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A Study of Authentication in Daily Life
Shrirang Mare, Dartmouth College; Mary Baker, HP Labs; Jeremy Gummeson, Disney Research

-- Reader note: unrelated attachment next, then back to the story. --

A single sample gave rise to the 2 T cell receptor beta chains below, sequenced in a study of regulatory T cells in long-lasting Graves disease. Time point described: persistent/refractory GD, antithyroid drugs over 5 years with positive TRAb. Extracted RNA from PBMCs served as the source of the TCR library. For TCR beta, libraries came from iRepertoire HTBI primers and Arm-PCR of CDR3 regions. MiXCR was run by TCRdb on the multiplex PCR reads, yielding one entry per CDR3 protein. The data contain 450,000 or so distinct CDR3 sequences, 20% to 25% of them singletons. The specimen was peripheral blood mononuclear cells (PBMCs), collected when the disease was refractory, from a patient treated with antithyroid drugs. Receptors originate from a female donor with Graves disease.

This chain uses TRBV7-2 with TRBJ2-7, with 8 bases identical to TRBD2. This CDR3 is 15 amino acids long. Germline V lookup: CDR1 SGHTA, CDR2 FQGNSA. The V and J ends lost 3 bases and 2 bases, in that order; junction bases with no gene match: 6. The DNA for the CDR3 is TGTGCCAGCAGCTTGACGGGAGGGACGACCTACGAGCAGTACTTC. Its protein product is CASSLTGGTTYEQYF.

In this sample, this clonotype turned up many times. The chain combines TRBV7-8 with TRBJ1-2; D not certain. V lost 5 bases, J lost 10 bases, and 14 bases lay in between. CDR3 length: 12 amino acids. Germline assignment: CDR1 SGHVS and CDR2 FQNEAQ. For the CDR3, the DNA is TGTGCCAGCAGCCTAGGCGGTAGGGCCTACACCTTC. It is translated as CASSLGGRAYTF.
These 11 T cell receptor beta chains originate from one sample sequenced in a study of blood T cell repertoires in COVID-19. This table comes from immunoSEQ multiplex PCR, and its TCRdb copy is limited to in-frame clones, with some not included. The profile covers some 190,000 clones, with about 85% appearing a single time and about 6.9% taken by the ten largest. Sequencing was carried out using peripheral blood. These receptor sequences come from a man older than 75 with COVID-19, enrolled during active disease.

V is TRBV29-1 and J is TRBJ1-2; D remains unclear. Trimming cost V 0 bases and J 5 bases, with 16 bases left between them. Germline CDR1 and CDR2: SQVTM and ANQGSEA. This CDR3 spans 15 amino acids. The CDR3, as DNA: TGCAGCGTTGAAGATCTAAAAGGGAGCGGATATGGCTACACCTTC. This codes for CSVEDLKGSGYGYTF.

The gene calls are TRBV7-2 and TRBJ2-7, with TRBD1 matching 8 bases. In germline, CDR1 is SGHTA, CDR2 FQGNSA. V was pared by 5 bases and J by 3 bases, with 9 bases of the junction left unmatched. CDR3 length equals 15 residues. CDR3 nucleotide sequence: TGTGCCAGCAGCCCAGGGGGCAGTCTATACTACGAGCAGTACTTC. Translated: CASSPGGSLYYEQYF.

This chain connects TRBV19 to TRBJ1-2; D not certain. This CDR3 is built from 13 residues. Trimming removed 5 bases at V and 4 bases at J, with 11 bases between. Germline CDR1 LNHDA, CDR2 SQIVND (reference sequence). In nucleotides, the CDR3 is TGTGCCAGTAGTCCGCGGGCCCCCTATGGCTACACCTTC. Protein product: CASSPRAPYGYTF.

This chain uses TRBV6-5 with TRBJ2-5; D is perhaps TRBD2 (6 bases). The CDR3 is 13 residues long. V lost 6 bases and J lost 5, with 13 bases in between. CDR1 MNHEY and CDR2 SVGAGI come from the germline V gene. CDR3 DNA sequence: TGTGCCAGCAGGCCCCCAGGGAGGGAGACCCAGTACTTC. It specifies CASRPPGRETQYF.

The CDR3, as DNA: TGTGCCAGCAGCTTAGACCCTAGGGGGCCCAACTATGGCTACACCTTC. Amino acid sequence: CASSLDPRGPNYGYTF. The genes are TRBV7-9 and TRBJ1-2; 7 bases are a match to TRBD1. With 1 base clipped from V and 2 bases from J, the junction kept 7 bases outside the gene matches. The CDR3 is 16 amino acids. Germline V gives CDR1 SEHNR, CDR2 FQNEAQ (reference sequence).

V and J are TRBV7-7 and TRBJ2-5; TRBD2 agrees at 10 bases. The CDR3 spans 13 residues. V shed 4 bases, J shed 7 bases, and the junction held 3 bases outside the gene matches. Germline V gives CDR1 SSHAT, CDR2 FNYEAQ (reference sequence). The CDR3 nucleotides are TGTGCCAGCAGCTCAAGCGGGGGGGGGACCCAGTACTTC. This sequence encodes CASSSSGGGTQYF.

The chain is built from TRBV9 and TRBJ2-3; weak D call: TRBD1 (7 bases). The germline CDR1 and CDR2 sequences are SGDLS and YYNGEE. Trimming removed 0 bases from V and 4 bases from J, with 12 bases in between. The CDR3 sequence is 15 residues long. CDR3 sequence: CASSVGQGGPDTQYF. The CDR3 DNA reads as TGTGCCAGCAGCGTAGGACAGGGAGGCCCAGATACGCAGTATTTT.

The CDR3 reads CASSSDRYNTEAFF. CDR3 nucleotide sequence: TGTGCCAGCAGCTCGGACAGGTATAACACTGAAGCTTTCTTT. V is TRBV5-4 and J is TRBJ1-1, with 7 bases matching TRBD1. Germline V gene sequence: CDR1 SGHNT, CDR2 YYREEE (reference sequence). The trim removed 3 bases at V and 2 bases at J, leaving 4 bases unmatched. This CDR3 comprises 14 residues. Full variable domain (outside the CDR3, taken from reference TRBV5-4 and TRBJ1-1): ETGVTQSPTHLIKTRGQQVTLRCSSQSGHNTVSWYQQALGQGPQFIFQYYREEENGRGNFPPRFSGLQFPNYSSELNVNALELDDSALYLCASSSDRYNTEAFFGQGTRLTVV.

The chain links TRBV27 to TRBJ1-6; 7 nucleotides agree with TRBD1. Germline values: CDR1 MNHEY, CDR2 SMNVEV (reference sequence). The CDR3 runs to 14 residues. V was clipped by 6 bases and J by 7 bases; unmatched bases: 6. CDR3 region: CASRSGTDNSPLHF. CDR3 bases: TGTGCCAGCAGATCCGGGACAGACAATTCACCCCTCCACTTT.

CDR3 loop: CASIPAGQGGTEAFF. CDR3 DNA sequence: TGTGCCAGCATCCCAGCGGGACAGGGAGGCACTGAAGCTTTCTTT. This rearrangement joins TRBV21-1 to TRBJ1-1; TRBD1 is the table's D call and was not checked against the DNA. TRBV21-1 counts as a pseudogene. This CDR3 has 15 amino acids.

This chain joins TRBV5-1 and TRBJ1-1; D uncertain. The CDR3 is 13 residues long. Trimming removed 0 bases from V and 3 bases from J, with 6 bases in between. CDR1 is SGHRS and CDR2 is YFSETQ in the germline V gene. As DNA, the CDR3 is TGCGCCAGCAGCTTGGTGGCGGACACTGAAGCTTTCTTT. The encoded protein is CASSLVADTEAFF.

We report on a wearable digital diary study of 26 participants that explores people's daily authentication behavior across a wide range of targets (phones, PCs, websites, doors, cars, etc.) using a wide range of authenticators (passwords, PINs, physical keys, ID badges, fingerprints, etc.). Our goal is to gain an understanding of how much of a burden different kinds of authentication place on people, so that we can evaluate what kinds of improvements would most benefit them. We found that on average 25% of our participants' authentications employed physical tokens such as car keys, which suggests that token-based authentication, in addition to password authentication, is a worthy area for improvement. We also found that our participants' authentication behavior and opinions about authentication varied greatly, so any particular solution might not please everyone. We observed a surprisingly high (3–12%) false reject rate across many types of authentication. We present the design and implementation of the study itself, since wearable digital diary studies may prove useful for others exploring similar topics of human behavior. Finally, we provide an example use of participants' logs of authentication events as simulation workloads for investigating the possible energy consumption of a "universal authentication" device.
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